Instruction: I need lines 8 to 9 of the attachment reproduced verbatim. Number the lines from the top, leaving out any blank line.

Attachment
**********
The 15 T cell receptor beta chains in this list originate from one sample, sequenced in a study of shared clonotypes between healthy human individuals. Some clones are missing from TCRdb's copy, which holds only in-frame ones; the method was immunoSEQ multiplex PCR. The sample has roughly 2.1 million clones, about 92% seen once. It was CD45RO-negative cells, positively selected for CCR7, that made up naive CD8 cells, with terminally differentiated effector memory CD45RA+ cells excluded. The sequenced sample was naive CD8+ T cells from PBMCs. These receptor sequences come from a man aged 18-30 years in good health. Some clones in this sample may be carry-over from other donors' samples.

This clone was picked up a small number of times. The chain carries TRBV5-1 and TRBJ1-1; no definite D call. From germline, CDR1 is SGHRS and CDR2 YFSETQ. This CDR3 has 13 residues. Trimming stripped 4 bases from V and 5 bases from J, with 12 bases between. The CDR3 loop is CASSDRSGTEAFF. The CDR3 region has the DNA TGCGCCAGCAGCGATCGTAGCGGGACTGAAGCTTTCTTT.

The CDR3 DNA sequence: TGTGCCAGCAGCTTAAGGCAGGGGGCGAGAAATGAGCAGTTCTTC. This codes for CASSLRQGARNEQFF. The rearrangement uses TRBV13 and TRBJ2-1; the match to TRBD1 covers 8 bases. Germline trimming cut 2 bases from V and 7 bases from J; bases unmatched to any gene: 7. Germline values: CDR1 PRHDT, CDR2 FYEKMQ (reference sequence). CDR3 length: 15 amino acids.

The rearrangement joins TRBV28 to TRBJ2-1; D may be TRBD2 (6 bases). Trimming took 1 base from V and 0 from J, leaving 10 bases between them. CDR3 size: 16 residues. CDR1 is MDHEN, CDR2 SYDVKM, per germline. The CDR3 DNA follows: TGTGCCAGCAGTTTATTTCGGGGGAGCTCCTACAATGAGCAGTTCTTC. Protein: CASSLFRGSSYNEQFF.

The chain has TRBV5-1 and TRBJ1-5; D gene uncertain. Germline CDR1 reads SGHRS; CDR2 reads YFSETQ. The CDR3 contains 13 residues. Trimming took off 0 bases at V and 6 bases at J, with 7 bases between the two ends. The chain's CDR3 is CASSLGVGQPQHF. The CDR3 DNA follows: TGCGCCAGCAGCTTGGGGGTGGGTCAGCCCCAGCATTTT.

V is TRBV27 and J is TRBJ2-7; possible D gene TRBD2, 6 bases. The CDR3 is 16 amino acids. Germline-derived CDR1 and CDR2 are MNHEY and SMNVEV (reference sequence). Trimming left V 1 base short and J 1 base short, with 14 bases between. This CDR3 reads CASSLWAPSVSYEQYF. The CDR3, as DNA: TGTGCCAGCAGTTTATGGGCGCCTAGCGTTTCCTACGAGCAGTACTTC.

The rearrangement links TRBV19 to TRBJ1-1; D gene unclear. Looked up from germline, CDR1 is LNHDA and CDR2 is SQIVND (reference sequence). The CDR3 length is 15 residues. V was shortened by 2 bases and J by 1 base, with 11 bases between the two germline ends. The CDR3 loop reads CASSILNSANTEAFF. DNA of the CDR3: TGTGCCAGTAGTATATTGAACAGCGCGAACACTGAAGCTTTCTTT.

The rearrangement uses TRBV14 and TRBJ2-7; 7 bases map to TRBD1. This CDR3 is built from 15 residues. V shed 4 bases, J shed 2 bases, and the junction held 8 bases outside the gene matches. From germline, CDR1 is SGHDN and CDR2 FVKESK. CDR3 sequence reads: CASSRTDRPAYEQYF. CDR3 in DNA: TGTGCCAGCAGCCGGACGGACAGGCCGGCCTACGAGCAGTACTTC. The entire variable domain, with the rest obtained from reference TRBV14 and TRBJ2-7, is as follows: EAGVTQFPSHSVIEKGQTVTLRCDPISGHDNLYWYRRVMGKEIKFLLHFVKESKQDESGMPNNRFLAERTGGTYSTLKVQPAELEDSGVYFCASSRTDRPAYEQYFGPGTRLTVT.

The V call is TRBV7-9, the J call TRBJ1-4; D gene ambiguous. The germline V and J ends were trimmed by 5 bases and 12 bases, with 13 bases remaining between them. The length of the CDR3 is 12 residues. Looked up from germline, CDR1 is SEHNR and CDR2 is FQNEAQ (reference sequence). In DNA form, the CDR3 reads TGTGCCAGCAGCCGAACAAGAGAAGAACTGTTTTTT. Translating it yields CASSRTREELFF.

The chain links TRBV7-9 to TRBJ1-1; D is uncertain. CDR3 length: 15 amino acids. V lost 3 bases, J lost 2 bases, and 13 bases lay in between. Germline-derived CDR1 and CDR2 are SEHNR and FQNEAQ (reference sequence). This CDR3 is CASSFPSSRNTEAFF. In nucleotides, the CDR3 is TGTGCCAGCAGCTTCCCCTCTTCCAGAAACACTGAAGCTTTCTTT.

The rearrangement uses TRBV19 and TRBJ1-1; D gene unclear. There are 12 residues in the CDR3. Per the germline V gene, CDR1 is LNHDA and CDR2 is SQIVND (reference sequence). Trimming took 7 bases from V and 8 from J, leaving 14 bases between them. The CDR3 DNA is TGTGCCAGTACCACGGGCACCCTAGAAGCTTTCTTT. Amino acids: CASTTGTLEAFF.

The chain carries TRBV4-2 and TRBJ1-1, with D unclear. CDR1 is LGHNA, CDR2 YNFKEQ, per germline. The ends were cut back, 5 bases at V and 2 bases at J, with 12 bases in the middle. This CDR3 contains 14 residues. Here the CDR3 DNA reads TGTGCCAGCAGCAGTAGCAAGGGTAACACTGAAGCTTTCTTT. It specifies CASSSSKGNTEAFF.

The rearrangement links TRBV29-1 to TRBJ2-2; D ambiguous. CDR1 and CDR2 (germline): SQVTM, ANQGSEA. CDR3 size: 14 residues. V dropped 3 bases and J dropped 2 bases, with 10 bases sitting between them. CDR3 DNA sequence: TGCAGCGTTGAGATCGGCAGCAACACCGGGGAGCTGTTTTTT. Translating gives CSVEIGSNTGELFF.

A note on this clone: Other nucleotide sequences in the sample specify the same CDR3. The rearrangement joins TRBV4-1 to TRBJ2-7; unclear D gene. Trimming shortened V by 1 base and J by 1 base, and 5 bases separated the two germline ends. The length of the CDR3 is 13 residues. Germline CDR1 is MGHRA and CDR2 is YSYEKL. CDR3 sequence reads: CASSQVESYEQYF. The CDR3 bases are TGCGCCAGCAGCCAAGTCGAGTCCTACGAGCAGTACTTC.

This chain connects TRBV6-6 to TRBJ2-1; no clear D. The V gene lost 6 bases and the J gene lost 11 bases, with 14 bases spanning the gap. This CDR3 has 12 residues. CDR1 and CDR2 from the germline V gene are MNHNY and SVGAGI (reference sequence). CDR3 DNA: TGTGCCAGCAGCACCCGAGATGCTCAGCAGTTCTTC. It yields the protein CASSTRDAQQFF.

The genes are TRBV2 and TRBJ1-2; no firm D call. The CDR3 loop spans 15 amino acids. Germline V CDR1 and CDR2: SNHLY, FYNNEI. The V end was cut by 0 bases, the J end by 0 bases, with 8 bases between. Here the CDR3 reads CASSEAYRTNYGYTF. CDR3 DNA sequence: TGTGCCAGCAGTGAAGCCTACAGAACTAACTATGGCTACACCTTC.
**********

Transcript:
The rearrangement uses TRBV14 and TRBJ2-7; 7 bases map to TRBD1. This CDR3 is built from 15 residues. V shed 4 bases, J shed 2 bases, and the junction held 8 bases outside the gene matches. From germline, CDR1 is SGHDN and CDR2 FVKESK. CDR3 sequence reads: CASSRTDRPAYEQYF. CDR3 in DNA: TGTGCCAGCAGCCGGACGGACAGGCCGGCCTACGAGCAGTACTTC. The entire variable domain, with the rest obtained from reference TRBV14 and TRBJ2-7, is as follows: EAGVTQFPSHSVIEKGQTVTLRCDPISGHDNLYWYRRVMGKEIKFLLHFVKESKQDESGMPNNRFLAERTGGTYSTLKVQPAELEDSGVYFCASSRTDRPAYEQYFGPGTRLTVT.

The V call is TRBV7-9, the J call TRBJ1-4; D gene ambiguous. The germline V and J ends were trimmed by 5 bases and 12 bases, with 13 bases remaining between them. The length of the CDR3 is 12 residues. Looked up from germline, CDR1 is SEHNR and CDR2 is FQNEAQ (reference sequence). In DNA form, the CDR3 reads TGTGCCAGCAGCCGAACAAGAGAAGAACTGTTTTTT. Translating it yields CASSRTREELFF.